Happy Birthday text messaging! Although text messaging could be traced all the way back to 1920 when RCA introduced the first “telex” service the text messaging we have all relied on for years was born on December 3, 1992. It was on this day that Neil Papworth used a personal computer to send the text message “Merry Christmas” via a Vodaphone network to a cellular phone.
Fast forward to 1995 when paging services starting appearing everywhere. It was during the mid and late 1990’s that text messaging really exploded. Just watch a movie or TV shows from this time period and you will often see the characters with pagers on their hip. These text messages were usually limited to 160 characters. Often after reading the text message the recipient had to then go find a phone. Just think about that!
As cellular phones became available and affordable in the late 1990’s “pagers” started disappearing as text messaging become a service of the cellular phone itself. The popularity of smartphones in the mid 2000’s ended the reign of pagers altogether.
Even with all the technical changes and enhancements since 1992 “text messaging” itself has continued to grow in it’s use and with many of us is actually used more then actually using mobile phones for their primary purpose, “talking”.
Services such as “Twitter” are an out growth of that very first text message way back on December 3, 1992.
Today we launched a companion twitter feed for the West Chester Employee’s Tech Blog. Please click below and sign up. The basic idea of hosting our own “West Chester Technology” Twitter feed is to provide everyone with an easy, fast and informative way of communicating not only with me but with each other about all things tech. You can post questions or ideas for everyone to see and comment on. Click the link below and sign up. https://twitter.com/westchestertech Once you sign up for a twitter account make sure to follow our tech feed and download the free twitter app for your smartphones and mobile devices.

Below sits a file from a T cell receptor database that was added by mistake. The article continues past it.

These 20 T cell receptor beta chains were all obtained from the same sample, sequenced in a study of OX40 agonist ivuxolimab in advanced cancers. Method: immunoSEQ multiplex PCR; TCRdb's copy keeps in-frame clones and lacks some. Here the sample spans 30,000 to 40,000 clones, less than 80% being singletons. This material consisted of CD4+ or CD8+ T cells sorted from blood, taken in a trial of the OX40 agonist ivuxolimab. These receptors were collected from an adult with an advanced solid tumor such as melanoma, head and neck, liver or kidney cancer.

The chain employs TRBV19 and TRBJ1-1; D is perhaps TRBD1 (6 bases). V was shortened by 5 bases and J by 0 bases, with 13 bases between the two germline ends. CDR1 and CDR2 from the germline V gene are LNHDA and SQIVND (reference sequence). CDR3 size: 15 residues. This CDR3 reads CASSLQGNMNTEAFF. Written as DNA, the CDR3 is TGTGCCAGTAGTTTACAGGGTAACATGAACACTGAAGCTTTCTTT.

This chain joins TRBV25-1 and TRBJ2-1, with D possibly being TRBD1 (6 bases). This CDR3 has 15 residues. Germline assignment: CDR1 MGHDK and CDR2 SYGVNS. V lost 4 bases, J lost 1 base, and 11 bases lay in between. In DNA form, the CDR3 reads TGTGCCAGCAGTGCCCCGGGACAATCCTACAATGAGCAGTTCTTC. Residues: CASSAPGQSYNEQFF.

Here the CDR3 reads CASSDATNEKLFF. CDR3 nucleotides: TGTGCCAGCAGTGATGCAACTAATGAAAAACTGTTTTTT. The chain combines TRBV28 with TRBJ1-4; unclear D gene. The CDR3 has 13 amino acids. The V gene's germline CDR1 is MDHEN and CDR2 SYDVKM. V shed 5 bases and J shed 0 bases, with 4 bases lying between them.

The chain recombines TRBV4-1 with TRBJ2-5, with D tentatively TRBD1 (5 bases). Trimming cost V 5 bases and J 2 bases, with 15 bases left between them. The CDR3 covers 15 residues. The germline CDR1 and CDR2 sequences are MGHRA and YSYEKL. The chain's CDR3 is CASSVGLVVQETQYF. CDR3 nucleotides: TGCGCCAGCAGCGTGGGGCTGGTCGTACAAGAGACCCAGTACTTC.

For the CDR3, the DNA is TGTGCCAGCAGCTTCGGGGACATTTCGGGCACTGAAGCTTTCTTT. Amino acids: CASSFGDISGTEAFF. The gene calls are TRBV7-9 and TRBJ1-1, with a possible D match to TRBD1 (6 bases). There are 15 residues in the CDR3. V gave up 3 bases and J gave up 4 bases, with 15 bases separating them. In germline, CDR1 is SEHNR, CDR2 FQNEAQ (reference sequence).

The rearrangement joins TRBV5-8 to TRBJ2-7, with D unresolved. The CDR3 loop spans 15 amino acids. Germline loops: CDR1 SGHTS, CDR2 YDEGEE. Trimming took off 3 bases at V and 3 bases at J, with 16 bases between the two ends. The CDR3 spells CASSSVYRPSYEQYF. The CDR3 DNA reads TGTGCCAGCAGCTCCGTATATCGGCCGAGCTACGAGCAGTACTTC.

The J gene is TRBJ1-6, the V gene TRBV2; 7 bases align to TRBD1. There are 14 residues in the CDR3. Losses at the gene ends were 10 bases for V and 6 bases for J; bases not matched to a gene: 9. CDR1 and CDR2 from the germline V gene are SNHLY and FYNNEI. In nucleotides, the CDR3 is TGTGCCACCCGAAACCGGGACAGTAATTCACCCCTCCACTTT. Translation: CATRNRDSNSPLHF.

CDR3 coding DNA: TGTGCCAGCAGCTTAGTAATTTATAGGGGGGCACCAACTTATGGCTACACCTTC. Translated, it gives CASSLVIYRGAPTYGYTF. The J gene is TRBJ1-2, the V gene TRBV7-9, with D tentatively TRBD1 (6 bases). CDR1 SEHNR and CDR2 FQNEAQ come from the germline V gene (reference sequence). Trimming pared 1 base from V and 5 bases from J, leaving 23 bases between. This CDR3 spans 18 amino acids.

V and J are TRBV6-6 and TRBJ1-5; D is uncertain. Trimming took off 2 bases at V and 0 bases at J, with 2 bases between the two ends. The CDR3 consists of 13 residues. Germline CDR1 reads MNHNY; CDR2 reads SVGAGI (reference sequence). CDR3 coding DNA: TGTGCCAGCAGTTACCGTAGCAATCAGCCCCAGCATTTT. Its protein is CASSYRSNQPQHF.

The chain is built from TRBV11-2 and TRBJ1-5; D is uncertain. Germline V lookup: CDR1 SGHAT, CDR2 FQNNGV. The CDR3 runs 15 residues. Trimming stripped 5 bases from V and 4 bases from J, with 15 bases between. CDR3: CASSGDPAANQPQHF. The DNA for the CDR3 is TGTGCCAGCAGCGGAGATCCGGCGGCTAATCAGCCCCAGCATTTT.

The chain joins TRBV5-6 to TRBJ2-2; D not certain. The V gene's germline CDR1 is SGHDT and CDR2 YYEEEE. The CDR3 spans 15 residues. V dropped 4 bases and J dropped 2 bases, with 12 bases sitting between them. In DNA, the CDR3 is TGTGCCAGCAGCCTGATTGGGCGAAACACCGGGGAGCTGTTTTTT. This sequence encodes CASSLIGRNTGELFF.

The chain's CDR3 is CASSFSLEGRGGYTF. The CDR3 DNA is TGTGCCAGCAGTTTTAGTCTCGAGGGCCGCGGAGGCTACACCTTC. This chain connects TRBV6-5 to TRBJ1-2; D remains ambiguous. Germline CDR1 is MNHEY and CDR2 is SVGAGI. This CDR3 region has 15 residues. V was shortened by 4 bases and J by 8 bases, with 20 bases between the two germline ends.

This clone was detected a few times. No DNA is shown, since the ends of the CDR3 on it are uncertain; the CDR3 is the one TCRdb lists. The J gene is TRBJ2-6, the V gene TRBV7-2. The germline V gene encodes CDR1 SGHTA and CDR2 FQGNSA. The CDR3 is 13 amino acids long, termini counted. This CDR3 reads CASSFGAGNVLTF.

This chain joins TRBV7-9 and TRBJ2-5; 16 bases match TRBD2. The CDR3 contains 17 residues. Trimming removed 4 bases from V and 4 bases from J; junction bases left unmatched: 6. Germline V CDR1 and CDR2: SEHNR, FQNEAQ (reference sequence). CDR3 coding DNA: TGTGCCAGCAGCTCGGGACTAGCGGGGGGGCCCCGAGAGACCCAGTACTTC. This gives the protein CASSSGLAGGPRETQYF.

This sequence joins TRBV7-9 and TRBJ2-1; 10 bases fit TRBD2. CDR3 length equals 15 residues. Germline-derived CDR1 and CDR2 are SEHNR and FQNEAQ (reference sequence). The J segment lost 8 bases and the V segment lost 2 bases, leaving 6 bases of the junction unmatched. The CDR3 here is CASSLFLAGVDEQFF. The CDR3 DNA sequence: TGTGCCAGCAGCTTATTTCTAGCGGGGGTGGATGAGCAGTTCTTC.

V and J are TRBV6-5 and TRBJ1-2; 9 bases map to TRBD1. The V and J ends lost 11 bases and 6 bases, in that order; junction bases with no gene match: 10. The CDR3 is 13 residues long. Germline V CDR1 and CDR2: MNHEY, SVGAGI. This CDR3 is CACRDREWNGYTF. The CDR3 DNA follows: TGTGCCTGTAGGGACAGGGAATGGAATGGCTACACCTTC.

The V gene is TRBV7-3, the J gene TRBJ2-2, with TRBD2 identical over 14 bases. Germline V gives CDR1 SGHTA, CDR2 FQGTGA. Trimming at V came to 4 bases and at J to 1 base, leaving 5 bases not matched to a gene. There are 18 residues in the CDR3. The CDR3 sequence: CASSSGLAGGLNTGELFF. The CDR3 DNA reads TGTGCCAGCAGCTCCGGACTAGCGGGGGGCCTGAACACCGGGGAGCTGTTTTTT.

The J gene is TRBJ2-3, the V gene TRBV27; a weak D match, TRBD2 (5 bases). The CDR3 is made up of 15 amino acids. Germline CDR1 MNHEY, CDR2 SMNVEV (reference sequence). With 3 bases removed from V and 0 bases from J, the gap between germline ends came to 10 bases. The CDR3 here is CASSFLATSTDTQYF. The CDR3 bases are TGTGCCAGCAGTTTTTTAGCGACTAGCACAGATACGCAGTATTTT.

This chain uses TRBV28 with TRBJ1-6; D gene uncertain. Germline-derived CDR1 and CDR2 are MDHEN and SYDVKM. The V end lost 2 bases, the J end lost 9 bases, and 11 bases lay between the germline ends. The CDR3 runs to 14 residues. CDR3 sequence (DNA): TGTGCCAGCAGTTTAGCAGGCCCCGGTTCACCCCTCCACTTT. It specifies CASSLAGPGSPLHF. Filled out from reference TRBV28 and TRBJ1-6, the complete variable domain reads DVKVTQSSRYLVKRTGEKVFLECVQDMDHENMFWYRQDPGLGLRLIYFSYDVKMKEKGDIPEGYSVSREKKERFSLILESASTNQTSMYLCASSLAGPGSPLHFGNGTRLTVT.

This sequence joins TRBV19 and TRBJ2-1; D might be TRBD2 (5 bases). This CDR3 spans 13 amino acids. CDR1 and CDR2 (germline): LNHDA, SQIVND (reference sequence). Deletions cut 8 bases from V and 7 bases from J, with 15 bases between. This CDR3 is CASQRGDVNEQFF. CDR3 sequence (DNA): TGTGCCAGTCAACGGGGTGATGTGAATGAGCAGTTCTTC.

Twitter is quite different than Facebook in many ways. One of the biggest differences is that you do not have to ask to follow someone. Because of this you probably have many “followers” you don’t know. If you take a look at your followers closely you will probably find many people and companies you probably don’t want reading your “tweets”. Recently many companies and other persons have started following people on twitter in order to get an idea of your likes, dislikes, habits etc in order to target advertisements your way.
Protect your privacy and clean up your “followers” on a regular basis. Here are step by step directions to do this.
Step 1: Click the followers list on the right side of your Twitter page.
Step 2: You will see a list of all your followers. Review the list and click on each follower you wish to block.
Step 3: On the far right side, click on the settings wheel and choose “Block”.
Rinse and Repeat as necessary. This is an ever increasing problem on Twitter and I hope that eventually, like Facebook Twitter acount holders should be required to approve followers. Imagine, taking security lessons from Facebook. Amazing.
A special thank you goes out to co-worker Jay Ferriola for his question about this when he complained, “who are all these people following me on twitter!?”